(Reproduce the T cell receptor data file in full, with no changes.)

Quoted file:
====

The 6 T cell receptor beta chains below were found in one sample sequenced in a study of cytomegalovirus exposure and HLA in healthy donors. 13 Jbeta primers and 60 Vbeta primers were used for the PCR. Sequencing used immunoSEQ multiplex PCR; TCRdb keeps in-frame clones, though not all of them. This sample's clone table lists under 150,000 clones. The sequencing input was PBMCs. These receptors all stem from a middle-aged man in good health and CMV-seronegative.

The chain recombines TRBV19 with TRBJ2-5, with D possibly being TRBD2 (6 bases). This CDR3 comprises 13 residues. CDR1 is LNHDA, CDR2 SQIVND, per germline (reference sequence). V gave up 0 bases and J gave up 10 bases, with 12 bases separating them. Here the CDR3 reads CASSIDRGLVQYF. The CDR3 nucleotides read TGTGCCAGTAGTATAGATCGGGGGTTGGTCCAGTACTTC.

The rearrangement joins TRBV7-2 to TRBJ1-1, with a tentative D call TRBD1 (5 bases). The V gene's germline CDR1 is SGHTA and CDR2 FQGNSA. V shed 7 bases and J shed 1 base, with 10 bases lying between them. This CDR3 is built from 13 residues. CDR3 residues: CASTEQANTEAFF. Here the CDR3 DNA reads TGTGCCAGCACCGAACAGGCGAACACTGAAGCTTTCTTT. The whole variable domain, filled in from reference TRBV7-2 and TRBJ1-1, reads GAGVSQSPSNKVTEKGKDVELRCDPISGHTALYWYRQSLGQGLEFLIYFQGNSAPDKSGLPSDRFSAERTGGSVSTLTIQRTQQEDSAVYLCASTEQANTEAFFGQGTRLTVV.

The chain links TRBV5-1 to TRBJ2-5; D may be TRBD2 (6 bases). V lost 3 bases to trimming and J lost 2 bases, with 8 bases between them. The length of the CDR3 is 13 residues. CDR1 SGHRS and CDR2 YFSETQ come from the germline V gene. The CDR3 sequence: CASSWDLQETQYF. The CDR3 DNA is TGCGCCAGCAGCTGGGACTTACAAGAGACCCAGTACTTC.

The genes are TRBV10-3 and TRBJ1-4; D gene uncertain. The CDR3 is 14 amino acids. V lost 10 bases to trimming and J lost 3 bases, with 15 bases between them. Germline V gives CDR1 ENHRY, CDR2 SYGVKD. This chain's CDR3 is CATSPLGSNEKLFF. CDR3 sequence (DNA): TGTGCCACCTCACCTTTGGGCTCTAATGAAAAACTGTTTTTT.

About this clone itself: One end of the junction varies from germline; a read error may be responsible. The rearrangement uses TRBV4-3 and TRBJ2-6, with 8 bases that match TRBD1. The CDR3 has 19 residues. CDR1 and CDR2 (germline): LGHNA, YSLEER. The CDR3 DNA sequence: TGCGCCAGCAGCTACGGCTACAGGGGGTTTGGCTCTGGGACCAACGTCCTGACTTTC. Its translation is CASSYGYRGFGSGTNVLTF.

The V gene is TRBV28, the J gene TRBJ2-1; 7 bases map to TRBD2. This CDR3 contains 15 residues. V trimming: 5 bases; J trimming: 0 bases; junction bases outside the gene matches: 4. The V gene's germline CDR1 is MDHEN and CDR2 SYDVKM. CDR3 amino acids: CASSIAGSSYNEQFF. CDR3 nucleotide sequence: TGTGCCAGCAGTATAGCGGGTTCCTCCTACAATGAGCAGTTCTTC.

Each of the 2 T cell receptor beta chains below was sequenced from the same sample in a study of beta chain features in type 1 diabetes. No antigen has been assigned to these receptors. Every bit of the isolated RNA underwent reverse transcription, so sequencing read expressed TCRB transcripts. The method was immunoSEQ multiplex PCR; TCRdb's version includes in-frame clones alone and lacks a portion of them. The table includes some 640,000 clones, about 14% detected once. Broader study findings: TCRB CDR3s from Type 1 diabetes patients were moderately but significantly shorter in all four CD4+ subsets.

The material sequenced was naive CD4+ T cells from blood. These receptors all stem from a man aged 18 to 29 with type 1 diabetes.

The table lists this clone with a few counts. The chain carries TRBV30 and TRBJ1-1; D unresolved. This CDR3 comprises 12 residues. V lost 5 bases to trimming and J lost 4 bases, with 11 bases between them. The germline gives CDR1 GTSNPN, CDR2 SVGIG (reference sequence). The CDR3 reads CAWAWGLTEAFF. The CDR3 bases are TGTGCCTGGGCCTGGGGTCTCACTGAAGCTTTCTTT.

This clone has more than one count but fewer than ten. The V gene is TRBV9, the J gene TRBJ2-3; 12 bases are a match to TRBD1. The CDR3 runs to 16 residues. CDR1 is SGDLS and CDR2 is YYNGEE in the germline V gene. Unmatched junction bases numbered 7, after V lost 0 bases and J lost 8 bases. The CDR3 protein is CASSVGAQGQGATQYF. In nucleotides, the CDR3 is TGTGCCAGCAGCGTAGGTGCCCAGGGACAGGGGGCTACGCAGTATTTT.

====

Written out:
The 6 T cell receptor beta chains below were found in one sample sequenced in a study of cytomegalovirus exposure and HLA in healthy donors. 13 Jbeta primers and 60 Vbeta primers were used for the PCR. Sequencing used immunoSEQ multiplex PCR; TCRdb keeps in-frame clones, though not all of them. This sample's clone table lists under 150,000 clones. The sequencing input was PBMCs. These receptors all stem from a middle-aged man in good health and CMV-seronegative.

The chain recombines TRBV19 with TRBJ2-5, with D possibly being TRBD2 (6 bases). This CDR3 comprises 13 residues. CDR1 is LNHDA, CDR2 SQIVND, per germline (reference sequence). V gave up 0 bases and J gave up 10 bases, with 12 bases separating them. Here the CDR3 reads CASSIDRGLVQYF. The CDR3 nucleotides read TGTGCCAGTAGTATAGATCGGGGGTTGGTCCAGTACTTC.

The rearrangement joins TRBV7-2 to TRBJ1-1, with a tentative D call TRBD1 (5 bases). The V gene's germline CDR1 is SGHTA and CDR2 FQGNSA. V shed 7 bases and J shed 1 base, with 10 bases lying between them. This CDR3 is built from 13 residues. CDR3 residues: CASTEQANTEAFF. Here the CDR3 DNA reads TGTGCCAGCACCGAACAGGCGAACACTGAAGCTTTCTTT. The whole variable domain, filled in from reference TRBV7-2 and TRBJ1-1, reads GAGVSQSPSNKVTEKGKDVELRCDPISGHTALYWYRQSLGQGLEFLIYFQGNSAPDKSGLPSDRFSAERTGGSVSTLTIQRTQQEDSAVYLCASTEQANTEAFFGQGTRLTVV.

The chain links TRBV5-1 to TRBJ2-5; D may be TRBD2 (6 bases). V lost 3 bases to trimming and J lost 2 bases, with 8 bases between them. The length of the CDR3 is 13 residues. CDR1 SGHRS and CDR2 YFSETQ come from the germline V gene. The CDR3 sequence: CASSWDLQETQYF. The CDR3 DNA is TGCGCCAGCAGCTGGGACTTACAAGAGACCCAGTACTTC.

The genes are TRBV10-3 and TRBJ1-4; D gene uncertain. The CDR3 is 14 amino acids. V lost 10 bases to trimming and J lost 3 bases, with 15 bases between them. Germline V gives CDR1 ENHRY, CDR2 SYGVKD. This chain's CDR3 is CATSPLGSNEKLFF. CDR3 sequence (DNA): TGTGCCACCTCACCTTTGGGCTCTAATGAAAAACTGTTTTTT.

About this clone itself: One end of the junction varies from germline; a read error may be responsible. The rearrangement uses TRBV4-3 and TRBJ2-6, with 8 bases that match TRBD1. The CDR3 has 19 residues. CDR1 and CDR2 (germline): LGHNA, YSLEER. The CDR3 DNA sequence: TGCGCCAGCAGCTACGGCTACAGGGGGTTTGGCTCTGGGACCAACGTCCTGACTTTC. Its translation is CASSYGYRGFGSGTNVLTF.

The V gene is TRBV28, the J gene TRBJ2-1; 7 bases map to TRBD2. This CDR3 contains 15 residues. V trimming: 5 bases; J trimming: 0 bases; junction bases outside the gene matches: 4. The V gene's germline CDR1 is MDHEN and CDR2 SYDVKM. CDR3 amino acids: CASSIAGSSYNEQFF. CDR3 nucleotide sequence: TGTGCCAGCAGTATAGCGGGTTCCTCCTACAATGAGCAGTTCTTC.

Each of the 2 T cell receptor beta chains below was sequenced from the same sample in a study of beta chain features in type 1 diabetes. No antigen has been assigned to these receptors. Every bit of the isolated RNA underwent reverse transcription, so sequencing read expressed TCRB transcripts. The method was immunoSEQ multiplex PCR; TCRdb's version includes in-frame clones alone and lacks a portion of them. The table includes some 640,000 clones, about 14% detected once. Broader study findings: TCRB CDR3s from Type 1 diabetes patients were moderately but significantly shorter in all four CD4+ subsets.

The material sequenced was naive CD4+ T cells from blood. These receptors all stem from a man aged 18 to 29 with type 1 diabetes.

The table lists this clone with a few counts. The chain carries TRBV30 and TRBJ1-1; D unresolved. This CDR3 comprises 12 residues. V lost 5 bases to trimming and J lost 4 bases, with 11 bases between them. The germline gives CDR1 GTSNPN, CDR2 SVGIG (reference sequence). The CDR3 reads CAWAWGLTEAFF. The CDR3 bases are TGTGCCTGGGCCTGGGGTCTCACTGAAGCTTTCTTT.

This clone has more than one count but fewer than ten. The V gene is TRBV9, the J gene TRBJ2-3; 12 bases are a match to TRBD1. The CDR3 runs to 16 residues. CDR1 is SGDLS and CDR2 is YYNGEE in the germline V gene. Unmatched junction bases numbered 7, after V lost 0 bases and J lost 8 bases. The CDR3 protein is CASSVGAQGQGATQYF. In nucleotides, the CDR3 is TGTGCCAGCAGCGTAGGTGCCCAGGGACAGGGGGCTACGCAGTATTTT.